The measure, which allocates funds for the Labor, Education and Health and Human Services Departments and related agencies – including the National Labor Relations Board shortchanges programs vital to workers and ends important protections, say AFL-CIO Legislative Director Bill Samuel and Keith Wrightson of Public Citizen in separate letters.
The legislation cuts employment and training funds, job services and job safety and health funding, they said. It kills health care quality evaluation and funding prevention programs under the Affordable Care Act, they add. It also cuts the National Labor Relations Board by 27 percent, Samuel said. That would “gut” the board, he added.
And the measure would yank NLRB jurisdiction over Native American tribes' casinos and other private enterprises, halt the agency’s new union election rules initiative and end its case covering whether franchise-granters, such as McDonald’s headquarters, are joint employers with local franchise holders, and thus jointly responsible for obeying labor law.
The GOP-run House Appropriations Committee, which actually helps disburse federal funds for the year starting Oct. 1, shoved workers’ objections aside and approved the money bill on Wednesday on a party-line vote.
The AFL-CIO opposes the bill’s restrictions, along with its money cuts. The restrictions include but are not limited to:
- Banning automatic representation for workers when OSHA teams inspect plants. “The bill would bar workers from designating a representative to participate in OSHA inspections on their behalf ‘except in accordance with applicable laws and regulations and by a vote of the employees of the affected worksite,’” Samuel said. Workers now have the legal right to have an employee representative accompany the OSHA inspectors. “The language appears to require workers represented by a union to have a separate vote to designate an inspection walk-around representative,” Samuel said.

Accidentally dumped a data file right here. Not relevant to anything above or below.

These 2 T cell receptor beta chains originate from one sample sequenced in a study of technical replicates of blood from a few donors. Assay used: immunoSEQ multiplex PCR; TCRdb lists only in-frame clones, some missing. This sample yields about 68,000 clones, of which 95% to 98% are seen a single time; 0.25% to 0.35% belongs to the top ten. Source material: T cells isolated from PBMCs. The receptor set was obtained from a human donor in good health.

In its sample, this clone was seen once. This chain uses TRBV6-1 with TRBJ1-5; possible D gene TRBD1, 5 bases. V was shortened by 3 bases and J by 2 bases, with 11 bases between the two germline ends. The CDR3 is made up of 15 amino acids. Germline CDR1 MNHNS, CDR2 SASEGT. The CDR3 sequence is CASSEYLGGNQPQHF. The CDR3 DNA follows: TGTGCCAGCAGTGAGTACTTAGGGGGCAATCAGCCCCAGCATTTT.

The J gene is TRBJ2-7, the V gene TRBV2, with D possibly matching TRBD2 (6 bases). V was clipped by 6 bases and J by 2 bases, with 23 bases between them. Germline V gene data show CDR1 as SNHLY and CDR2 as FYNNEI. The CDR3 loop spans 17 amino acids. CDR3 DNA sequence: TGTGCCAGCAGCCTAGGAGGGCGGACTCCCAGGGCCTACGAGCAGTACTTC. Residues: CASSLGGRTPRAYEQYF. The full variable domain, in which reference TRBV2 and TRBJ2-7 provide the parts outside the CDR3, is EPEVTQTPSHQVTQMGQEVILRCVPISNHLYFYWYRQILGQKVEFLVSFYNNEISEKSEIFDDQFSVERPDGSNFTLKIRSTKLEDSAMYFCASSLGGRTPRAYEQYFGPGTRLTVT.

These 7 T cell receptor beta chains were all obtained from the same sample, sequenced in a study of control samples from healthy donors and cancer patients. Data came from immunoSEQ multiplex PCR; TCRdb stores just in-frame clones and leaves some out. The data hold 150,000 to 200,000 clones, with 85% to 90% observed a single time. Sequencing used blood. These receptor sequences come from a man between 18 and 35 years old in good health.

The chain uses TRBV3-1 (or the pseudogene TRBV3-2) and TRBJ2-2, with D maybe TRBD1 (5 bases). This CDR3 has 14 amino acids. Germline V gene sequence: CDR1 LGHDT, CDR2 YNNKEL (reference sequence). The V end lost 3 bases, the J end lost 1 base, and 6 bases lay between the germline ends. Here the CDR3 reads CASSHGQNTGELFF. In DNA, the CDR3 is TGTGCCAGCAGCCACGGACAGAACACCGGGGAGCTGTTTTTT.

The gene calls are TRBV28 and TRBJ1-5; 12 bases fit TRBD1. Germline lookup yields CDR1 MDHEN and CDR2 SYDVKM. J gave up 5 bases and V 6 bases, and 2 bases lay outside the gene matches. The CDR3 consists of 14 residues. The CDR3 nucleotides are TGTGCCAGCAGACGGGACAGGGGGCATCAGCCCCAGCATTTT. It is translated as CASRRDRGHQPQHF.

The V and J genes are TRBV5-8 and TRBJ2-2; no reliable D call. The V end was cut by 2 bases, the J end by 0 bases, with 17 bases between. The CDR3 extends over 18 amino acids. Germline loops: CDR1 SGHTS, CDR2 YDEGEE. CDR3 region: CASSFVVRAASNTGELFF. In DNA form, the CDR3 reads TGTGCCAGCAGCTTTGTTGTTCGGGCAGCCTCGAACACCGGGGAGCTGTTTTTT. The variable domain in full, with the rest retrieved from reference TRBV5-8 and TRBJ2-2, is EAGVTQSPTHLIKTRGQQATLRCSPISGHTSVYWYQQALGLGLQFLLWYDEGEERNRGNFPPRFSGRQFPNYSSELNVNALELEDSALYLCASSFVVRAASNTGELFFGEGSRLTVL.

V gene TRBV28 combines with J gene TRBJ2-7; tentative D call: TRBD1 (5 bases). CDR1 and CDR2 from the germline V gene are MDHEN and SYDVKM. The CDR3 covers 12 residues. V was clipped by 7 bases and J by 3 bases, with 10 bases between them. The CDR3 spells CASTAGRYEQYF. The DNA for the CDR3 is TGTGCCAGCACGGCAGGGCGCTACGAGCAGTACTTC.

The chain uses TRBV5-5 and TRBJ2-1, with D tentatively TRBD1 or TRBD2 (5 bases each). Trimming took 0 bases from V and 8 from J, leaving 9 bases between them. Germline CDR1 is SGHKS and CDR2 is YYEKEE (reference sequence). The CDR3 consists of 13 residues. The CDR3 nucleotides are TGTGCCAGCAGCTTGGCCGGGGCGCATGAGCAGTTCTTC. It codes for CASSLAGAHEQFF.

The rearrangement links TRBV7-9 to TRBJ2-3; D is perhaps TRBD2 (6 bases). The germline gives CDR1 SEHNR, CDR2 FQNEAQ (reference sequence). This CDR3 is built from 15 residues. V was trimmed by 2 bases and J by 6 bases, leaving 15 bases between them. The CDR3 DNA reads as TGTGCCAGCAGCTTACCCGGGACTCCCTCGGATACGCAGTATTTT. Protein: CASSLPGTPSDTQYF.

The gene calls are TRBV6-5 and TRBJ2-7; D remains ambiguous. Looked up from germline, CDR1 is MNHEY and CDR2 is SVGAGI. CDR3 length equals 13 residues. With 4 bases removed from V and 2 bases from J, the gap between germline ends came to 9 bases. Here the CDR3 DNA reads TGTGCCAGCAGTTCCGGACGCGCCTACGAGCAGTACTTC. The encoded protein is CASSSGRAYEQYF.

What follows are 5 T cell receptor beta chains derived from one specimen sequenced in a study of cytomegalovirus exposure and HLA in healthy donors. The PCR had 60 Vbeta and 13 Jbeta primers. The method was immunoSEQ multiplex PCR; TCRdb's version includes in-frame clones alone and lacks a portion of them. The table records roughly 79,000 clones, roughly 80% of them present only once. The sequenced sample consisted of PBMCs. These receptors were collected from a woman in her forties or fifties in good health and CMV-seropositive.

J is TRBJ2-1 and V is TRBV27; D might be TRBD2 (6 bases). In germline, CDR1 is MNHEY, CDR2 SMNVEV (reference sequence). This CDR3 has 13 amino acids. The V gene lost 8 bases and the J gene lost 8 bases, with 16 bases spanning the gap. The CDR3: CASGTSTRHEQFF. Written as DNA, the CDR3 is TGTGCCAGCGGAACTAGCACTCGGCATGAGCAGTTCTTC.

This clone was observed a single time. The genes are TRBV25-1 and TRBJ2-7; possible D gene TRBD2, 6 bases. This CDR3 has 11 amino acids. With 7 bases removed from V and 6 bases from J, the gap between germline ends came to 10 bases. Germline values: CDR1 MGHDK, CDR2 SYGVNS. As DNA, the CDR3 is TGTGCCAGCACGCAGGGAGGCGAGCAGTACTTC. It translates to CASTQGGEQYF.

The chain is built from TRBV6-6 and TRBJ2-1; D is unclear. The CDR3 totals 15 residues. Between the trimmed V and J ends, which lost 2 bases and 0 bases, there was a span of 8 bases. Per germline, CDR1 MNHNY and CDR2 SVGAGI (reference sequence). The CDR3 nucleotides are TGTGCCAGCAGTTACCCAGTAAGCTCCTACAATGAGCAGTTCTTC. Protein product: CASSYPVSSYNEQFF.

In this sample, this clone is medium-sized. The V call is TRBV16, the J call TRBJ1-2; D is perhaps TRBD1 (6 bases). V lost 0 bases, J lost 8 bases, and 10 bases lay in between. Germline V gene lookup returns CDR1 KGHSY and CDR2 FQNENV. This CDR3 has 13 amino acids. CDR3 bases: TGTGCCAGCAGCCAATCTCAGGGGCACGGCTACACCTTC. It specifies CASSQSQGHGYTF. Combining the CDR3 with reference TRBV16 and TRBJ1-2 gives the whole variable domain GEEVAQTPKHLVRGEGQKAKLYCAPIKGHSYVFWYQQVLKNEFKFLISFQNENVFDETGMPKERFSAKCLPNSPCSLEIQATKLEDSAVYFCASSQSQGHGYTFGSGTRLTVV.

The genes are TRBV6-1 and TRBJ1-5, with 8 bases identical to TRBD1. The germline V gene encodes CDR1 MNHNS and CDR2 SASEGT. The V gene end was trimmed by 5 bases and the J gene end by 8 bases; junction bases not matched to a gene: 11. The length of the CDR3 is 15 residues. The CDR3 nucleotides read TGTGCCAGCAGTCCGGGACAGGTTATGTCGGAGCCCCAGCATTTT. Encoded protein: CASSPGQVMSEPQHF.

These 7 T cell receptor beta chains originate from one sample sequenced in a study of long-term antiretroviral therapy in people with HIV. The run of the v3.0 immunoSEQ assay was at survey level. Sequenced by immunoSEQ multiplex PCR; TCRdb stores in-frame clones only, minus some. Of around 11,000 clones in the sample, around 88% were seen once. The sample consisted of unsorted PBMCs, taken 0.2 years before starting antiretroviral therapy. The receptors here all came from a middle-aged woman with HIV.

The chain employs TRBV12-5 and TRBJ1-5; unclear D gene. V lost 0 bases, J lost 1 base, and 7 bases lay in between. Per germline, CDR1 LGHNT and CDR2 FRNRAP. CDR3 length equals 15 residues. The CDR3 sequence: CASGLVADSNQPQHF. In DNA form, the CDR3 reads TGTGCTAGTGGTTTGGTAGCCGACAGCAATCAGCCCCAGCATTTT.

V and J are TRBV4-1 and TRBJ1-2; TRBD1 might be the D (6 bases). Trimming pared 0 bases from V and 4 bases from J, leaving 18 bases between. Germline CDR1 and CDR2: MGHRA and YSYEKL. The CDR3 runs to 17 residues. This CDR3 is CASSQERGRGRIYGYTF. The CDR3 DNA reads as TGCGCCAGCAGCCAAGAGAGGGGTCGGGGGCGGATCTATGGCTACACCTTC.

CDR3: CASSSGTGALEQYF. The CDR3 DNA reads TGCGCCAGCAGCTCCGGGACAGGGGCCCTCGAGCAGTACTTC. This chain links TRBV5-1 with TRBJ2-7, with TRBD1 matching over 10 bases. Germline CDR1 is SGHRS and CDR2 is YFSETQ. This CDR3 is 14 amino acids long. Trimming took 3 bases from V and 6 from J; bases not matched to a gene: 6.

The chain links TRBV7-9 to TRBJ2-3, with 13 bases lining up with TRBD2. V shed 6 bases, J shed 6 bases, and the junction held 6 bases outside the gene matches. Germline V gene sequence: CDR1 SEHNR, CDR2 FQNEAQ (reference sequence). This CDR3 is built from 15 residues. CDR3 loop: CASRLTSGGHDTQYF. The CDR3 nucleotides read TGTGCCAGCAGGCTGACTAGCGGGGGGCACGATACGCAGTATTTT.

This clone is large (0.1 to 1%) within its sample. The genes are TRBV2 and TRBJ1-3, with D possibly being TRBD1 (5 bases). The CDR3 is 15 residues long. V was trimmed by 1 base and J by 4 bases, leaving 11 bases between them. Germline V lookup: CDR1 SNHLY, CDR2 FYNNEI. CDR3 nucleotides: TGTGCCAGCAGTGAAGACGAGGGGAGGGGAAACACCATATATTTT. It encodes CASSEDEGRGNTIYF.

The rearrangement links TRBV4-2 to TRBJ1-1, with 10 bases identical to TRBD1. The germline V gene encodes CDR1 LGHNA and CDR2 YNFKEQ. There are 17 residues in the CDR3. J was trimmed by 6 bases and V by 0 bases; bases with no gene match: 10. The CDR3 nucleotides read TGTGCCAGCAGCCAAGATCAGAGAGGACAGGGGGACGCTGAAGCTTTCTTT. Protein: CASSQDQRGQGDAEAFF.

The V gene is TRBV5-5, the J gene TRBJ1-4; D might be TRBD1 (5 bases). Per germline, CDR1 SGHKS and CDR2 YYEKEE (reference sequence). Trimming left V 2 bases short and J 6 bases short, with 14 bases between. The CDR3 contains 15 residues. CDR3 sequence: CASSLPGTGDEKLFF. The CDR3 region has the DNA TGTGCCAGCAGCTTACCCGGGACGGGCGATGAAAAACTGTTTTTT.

- A ban on the Labor Department’s current effort to write rules to force pension investment advisors, including advisors for 401(k)s, to avoid conflicts of interest.
- A ban on DOL’s new final rule ordering firms that import workers on H2-B visas to pay them wages in the same range as those of U.S.-based workers. The DOL rule also includes other worker protections, Samuel said.
- Banning the government from enforcing President Obama’s requirement for a $10.10 minimum hourly wage for all seasonal recreation workers employed by federal contractors. “This rider would deprive minimum wage and overtime protections to low-wage seasonal workers who need the additional income and protections provided by the regulations,” Samuel said. “The AFL-CIO opposes this rider and urges that it be deleted.”
Wrightson, who covers job safety and health for Public Citizen, cited many of the same provisions, but also went into detail about the money cuts. He called the overall bill “reckless.”
“The House majority is stacking this legislation with inappropriate policy riders and providing far less funding than necessary to appropriately support the agencies under its purview,” he said.
They include a $206 million cut to $11.7 billion in overall Labor Department money. Part of that is an $18 million cut, to $535 million, for OSHA, and a $4.9 million cut, to $371 million, for the Mine Safety and Health Administration. Obama wanted more money than Congress allotted this year for DOL and the agencies.